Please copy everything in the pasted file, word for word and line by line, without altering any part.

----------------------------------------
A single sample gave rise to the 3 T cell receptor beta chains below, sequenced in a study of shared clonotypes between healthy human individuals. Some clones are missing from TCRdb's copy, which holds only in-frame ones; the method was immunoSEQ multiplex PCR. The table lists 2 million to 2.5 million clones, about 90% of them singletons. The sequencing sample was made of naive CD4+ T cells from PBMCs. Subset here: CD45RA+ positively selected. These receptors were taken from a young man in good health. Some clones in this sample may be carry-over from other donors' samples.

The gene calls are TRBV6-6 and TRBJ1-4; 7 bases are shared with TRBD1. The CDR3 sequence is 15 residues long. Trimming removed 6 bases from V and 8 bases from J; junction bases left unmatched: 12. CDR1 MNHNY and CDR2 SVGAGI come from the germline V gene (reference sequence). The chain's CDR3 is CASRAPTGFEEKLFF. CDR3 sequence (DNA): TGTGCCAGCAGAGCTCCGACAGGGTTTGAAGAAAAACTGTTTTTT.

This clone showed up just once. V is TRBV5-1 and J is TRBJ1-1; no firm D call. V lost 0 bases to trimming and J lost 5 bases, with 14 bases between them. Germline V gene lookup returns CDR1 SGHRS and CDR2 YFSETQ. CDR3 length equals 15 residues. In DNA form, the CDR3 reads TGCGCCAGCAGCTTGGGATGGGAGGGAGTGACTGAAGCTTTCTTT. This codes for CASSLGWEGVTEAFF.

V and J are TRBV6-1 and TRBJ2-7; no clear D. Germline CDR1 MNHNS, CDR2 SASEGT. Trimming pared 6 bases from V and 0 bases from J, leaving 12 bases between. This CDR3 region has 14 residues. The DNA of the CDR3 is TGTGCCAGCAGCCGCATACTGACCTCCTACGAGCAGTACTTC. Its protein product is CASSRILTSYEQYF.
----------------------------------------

A single sample gave rise to the 3 T cell receptor beta chains below, sequenced in a study of shared clonotypes between healthy human individuals. Some clones are missing from TCRdb's copy, which holds only in-frame ones; the method was immunoSEQ multiplex PCR. The table lists 2 million to 2.5 million clones, about 90% of them singletons. The sequencing sample was made of naive CD4+ T cells from PBMCs. Subset here: CD45RA+ positively selected. These receptors were taken from a young man in good health. Some clones in this sample may be carry-over from other donors' samples.

The gene calls are TRBV6-6 and TRBJ1-4; 7 bases are shared with TRBD1. The CDR3 sequence is 15 residues long. Trimming removed 6 bases from V and 8 bases from J; junction bases left unmatched: 12. CDR1 MNHNY and CDR2 SVGAGI come from the germline V gene (reference sequence). The chain's CDR3 is CASRAPTGFEEKLFF. CDR3 sequence (DNA): TGTGCCAGCAGAGCTCCGACAGGGTTTGAAGAAAAACTGTTTTTT.

This clone showed up just once. V is TRBV5-1 and J is TRBJ1-1; no firm D call. V lost 0 bases to trimming and J lost 5 bases, with 14 bases between them. Germline V gene lookup returns CDR1 SGHRS and CDR2 YFSETQ. CDR3 length equals 15 residues. In DNA form, the CDR3 reads TGCGCCAGCAGCTTGGGATGGGAGGGAGTGACTGAAGCTTTCTTT. This codes for CASSLGWEGVTEAFF.

V and J are TRBV6-1 and TRBJ2-7; no clear D. Germline CDR1 MNHNS, CDR2 SASEGT. Trimming pared 6 bases from V and 0 bases from J, leaving 12 bases between. This CDR3 region has 14 residues. The DNA of the CDR3 is TGTGCCAGCAGCCGCATACTGACCTCCTACGAGCAGTACTTC. Its protein product is CASSRILTSYEQYF.